I think it’s important that readers have a chance to assess a writer based on the writer’s own influences. The contents of a writer’s own bookshelves tell you something about the core perspectives of the person.
(Notice how I made the assumption that writers have more than one bookshelf!)
The books related to Christianity that I resonate most strongly with are books that are written for a lay audience by highly respected academic researchers who are not afraid to ask difficult questions, and are not afraid to cross the tightly drawn lines that artificially separate academic disciplines from each other. (As one example, biblical scholars and systematic theologians and religious studies scholars often won’t speak to each other.)
In other words, I like books that are clearly written, well researched, and inter-disciplinary.
I write notes all over my books, which is why I try to buy books rather than borrow them from the library. I’m on a budget, though, so I look for good reference material in used bookstores, etc. I’ve never met a dictionary I didn’t like.
A lot of today’s progressive Christians are reading books by Marcus Borg, John Dominic Crossan, and John Shelby Spong. I have books by these authors on my bookshelves, but these aren’t the books I go back to, and these aren’t the books I would recommend. These well-respected scholars are trying to reenvision Christianity, and I respect their motives, but I disagree with their suggestions about how to do it. I don’t think they’re asking the right questions.
One book I really like is York University professor Barrie Wilson’s How Jesus Became Christian (Toronto: Random House Canada, 2008). Don’t be put off by the cover, which is really, really dreadful (sorry Dr. Wilson!), and is a good example of why authors should try to get “veto rights” in their publishing contract for the title and the book design. Interestingly, Wilson says he was raised Episcopalian, but converted to Judaism because of the latter’s emphasis on praxis rather than “belief.” I’ve been wondering if the word he was really looking for was “fideism” (blind faith) rather than “belief.”
I also like Bart Ehrman’s books. He has written a lot of material for lay audiences, and some of it has enraged conservative and evangelical Christians. (After his 2005 book Misquoting Jesus became a hot seller, angry rebuttals in book form began to appear.) I don’t agree with Ehrman’s interpretation of Jesus as an apocalyptic prophet, but at least he’s not afraid to boldly outline the many inconsistencies and competing agendas of the biblical authors and their early Christian followers. Ehrman, like Wilson, has allowed his research to affect his personal life. In his youth, Ehrman was a devout evangelical Christian. He is now an agnostic.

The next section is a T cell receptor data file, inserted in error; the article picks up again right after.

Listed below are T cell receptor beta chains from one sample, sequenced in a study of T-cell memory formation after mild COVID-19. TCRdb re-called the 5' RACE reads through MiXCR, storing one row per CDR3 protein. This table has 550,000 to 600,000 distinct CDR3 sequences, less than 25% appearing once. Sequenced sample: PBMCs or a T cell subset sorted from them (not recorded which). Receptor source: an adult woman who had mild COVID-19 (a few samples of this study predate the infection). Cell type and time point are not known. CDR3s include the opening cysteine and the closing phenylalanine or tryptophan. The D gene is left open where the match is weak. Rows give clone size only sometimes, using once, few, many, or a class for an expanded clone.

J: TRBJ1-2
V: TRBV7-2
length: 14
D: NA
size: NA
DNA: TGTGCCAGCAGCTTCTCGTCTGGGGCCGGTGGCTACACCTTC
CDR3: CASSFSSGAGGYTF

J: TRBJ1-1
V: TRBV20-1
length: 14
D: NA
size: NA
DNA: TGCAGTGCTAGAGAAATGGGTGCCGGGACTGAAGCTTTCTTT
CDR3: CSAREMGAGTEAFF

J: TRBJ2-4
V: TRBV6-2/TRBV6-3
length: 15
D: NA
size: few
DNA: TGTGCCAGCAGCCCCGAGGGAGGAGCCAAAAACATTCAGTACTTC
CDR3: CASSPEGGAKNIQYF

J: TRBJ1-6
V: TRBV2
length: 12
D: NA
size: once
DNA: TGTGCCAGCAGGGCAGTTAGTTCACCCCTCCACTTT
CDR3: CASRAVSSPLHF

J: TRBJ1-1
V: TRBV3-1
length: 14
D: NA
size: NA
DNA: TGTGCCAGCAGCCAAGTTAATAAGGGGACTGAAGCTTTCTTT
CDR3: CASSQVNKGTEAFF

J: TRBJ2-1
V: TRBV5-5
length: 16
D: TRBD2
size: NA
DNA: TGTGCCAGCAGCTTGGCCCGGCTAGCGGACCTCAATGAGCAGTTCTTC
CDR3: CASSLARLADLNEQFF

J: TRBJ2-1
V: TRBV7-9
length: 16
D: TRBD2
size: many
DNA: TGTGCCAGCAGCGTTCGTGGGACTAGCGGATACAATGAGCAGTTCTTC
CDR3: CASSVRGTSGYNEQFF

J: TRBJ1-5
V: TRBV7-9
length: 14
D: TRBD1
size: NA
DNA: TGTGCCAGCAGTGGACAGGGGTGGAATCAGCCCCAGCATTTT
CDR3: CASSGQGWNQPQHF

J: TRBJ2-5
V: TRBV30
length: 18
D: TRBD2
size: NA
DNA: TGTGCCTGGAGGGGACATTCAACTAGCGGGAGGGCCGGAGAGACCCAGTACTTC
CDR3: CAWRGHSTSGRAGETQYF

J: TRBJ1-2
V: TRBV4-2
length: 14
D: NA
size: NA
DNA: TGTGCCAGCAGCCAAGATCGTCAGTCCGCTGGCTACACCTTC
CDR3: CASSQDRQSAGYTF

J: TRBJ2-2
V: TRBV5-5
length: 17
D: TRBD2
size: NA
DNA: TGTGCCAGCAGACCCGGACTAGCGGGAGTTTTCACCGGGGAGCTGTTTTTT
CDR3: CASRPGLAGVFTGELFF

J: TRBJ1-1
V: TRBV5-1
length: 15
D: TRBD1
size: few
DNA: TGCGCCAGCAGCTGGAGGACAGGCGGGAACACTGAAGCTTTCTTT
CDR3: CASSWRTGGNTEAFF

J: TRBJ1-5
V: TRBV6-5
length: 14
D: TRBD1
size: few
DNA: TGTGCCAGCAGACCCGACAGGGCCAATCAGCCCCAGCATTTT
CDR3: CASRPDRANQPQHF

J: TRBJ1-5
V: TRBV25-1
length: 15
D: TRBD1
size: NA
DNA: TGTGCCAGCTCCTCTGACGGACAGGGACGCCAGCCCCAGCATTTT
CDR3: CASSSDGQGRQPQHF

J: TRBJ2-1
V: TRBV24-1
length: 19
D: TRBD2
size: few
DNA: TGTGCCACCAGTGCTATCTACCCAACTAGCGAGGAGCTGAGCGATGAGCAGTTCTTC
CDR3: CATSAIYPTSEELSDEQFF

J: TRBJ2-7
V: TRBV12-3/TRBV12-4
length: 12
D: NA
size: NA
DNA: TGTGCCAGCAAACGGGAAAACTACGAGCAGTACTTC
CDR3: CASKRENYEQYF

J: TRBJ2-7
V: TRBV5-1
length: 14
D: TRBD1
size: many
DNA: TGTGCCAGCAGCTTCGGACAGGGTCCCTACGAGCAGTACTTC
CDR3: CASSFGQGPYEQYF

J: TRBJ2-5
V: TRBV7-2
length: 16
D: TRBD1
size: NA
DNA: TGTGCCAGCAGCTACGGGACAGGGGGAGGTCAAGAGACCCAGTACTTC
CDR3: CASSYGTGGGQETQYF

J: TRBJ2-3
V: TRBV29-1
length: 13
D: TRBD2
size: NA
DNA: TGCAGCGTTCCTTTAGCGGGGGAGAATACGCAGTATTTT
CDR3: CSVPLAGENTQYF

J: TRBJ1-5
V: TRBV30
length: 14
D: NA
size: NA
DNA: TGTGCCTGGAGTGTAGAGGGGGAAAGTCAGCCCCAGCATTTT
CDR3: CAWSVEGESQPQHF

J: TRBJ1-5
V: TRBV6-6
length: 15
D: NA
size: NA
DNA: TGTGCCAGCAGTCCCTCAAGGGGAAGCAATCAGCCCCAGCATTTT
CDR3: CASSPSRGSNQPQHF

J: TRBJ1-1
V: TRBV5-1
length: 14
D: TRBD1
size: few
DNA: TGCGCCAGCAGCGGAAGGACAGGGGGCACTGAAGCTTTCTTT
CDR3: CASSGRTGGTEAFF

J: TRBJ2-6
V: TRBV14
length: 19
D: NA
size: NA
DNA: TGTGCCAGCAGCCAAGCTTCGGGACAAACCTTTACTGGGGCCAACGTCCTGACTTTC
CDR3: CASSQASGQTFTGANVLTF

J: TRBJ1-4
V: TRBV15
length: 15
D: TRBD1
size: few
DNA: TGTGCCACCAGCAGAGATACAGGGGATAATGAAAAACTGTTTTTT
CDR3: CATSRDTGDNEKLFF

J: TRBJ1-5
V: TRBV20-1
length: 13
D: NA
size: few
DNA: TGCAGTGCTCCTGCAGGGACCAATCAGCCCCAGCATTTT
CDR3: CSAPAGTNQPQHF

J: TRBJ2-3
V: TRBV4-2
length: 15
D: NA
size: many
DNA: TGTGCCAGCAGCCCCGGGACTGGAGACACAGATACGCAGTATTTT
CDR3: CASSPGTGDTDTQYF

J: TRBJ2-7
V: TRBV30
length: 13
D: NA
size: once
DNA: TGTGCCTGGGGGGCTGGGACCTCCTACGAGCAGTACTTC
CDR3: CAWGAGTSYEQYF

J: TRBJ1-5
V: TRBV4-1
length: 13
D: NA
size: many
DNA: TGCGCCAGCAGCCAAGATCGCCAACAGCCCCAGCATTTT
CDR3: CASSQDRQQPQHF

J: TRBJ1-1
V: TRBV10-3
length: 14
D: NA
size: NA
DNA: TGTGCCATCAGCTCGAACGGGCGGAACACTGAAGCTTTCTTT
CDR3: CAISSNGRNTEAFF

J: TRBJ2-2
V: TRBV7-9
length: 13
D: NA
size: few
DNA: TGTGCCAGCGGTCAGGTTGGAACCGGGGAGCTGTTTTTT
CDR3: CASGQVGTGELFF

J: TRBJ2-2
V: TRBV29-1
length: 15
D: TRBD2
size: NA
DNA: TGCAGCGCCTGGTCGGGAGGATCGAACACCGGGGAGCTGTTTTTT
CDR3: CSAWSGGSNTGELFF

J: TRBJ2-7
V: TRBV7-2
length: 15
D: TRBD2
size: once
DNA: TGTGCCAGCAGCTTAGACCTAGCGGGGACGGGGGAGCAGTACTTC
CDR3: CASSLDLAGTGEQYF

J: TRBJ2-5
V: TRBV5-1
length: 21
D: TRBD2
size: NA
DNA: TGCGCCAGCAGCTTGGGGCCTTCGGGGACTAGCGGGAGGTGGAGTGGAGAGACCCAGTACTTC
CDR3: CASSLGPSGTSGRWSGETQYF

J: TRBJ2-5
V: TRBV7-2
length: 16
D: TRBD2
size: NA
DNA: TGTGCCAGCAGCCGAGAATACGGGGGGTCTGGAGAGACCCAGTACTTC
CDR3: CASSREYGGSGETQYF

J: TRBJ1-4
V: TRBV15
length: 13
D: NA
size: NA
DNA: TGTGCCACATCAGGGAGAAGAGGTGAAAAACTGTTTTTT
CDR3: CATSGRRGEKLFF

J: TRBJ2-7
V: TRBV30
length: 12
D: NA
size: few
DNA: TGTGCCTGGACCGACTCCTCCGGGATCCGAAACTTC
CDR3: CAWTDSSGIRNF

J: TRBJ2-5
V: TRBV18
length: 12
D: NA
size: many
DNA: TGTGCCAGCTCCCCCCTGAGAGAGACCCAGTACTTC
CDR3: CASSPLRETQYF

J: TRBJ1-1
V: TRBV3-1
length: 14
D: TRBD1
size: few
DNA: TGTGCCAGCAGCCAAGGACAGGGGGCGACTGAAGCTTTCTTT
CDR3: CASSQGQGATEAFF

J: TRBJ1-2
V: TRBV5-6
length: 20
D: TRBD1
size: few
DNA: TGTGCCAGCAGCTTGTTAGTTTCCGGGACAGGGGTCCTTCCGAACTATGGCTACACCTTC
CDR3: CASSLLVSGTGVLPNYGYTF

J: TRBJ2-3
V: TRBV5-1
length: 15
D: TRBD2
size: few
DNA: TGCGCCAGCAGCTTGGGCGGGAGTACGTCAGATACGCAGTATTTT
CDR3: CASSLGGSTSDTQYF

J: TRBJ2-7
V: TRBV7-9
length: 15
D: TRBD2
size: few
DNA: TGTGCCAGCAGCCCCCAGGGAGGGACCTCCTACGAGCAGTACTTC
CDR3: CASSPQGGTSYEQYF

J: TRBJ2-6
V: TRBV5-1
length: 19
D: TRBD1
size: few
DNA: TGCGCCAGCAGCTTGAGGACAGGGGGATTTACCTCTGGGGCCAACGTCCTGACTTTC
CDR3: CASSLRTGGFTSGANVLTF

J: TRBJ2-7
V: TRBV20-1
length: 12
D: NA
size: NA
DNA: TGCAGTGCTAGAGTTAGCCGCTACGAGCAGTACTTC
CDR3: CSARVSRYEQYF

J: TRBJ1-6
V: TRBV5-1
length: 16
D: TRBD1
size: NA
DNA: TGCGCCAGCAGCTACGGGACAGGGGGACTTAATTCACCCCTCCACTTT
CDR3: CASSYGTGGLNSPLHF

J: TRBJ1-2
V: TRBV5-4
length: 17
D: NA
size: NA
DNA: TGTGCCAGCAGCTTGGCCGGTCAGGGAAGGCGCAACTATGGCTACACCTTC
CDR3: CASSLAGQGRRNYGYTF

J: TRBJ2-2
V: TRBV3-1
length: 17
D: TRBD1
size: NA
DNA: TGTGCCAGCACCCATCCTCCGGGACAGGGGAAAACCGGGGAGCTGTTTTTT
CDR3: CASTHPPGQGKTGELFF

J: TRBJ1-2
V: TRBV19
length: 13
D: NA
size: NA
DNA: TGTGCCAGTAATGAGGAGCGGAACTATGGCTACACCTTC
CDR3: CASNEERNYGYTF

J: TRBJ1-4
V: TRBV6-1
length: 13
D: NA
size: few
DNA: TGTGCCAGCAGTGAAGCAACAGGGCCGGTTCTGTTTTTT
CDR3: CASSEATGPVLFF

I enjoyed Elaine Pagels’s 1988 book Adam, Eve, and the Serpent (New York: Vintage-Random House, 1988). Her historical synthesis was daring for the time, and her conclusions were controversial. (She dared to suggest that Christianity ought to reappraise Augustine’s “singular dominance” in Western Christianity.) Pagels is better known, though, for her work on the Nag Hammadi texts, and the Gospel of Thomas in particular. I would like to emphasize here — strongly, and in bold letters — that I, personally, am not a Gnostic. As I continue to post in the future on this blog, it will become clear why I feel I must clearly state that I do not hold Gnostic beliefs. (I guess I’m a little touchy because some Christians I’ve encountered who ought to know better, because they’re experts in their fields, have an unfortunate tendency to conflate Gnosticism with anything non-Newtonian. I don’t think this is an acceptable scholarly attitude in the new era of quantum entanglement/non-locality.)
I also really enjoy reading the bimonthly magazine Biblical Archaeology Review, which is available on good newsstands, including Chapters/Indigo. Ya gotta love editor Herschel Shanks’s pluckiness. Plus the photographs and maps that accompany the articles add an interesting dimension to the material. (As I mentioned in my profile, I come from a family of teachers and artists, so I’m drawn to educational materials that have a strong visual component.)
One last reference source I should mention is the Bible. In my research, I mostly use The New Oxford Annotated Bible: New Revised Standard Version with Apocrypha and The Jewish Study Bible: Featuring the Jewish Publication Society TANAKH Translation. Both these Bibles include extensive footnotes and scholarly articles. The translations are based on the most current and most comprehensive translation methods. No translation of the Bible is written in stone. I use the Bible as historical source material, not as “inviolable truth” or the literal “Word of God.” There’s good stuff in the Bible, but there’s also some stuff that’s gotta go. When I say it’s “gotta go,” I don’t mean it should be physically removed from the Bible, because that would be the same thing as burning books, and burning books is too close to fascism, if you ask me. I mean there are parts of the Bible that need to be reappraised in light of what they actually say about our relationship with God. We need to be honest about what some parts say, and we need to decide whether or not those parts can be “redeemed.”
That was kind of long and boring, but I’m trying to show that I hold the methods of historical research and scientific research in high regard.
This is why it may come as a shock to you to learn that my first calling (well, my second calling, actually — beginning in 1983, when I became pregnant with my first child, my highest calling has always been motherhood) . . . my primary spiritual calling is my ongoing commitment as a Christian mystic.
Yup. I’m a scientifically oriented, liberal, blond, United Church mystic.
Now there’s an oxymoron for you.
Have a great day!